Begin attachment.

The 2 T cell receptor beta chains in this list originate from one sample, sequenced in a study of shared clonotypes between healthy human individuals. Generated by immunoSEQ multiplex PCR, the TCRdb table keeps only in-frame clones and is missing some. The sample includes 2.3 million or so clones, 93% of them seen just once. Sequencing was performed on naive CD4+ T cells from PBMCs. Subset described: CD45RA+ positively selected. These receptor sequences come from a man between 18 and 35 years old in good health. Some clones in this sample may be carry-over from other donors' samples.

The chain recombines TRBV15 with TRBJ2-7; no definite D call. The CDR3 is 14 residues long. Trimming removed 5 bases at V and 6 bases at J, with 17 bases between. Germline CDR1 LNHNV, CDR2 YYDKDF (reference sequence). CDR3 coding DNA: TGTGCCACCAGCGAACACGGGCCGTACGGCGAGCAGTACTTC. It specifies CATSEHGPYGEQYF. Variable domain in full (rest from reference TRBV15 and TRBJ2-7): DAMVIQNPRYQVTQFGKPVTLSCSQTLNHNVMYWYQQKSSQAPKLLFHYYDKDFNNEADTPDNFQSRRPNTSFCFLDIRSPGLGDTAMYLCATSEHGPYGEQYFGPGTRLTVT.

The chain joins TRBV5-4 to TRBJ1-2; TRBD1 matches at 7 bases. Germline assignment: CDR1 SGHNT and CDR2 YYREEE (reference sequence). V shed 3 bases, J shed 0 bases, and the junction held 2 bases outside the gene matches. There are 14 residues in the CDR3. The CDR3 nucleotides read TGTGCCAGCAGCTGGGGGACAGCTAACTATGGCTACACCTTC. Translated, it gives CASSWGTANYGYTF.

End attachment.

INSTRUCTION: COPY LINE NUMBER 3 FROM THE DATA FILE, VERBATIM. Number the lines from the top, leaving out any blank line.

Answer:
The chain joins TRBV5-4 to TRBJ1-2; TRBD1 matches at 7 bases. Germline assignment: CDR1 SGHNT and CDR2 YYREEE (reference sequence). V shed 3 bases, J shed 0 bases, and the junction held 2 bases outside the gene matches. There are 14 residues in the CDR3. The CDR3 nucleotides read TGTGCCAGCAGCTGGGGGACAGCTAACTATGGCTACACCTTC. Translated, it gives CASSWGTANYGYTF.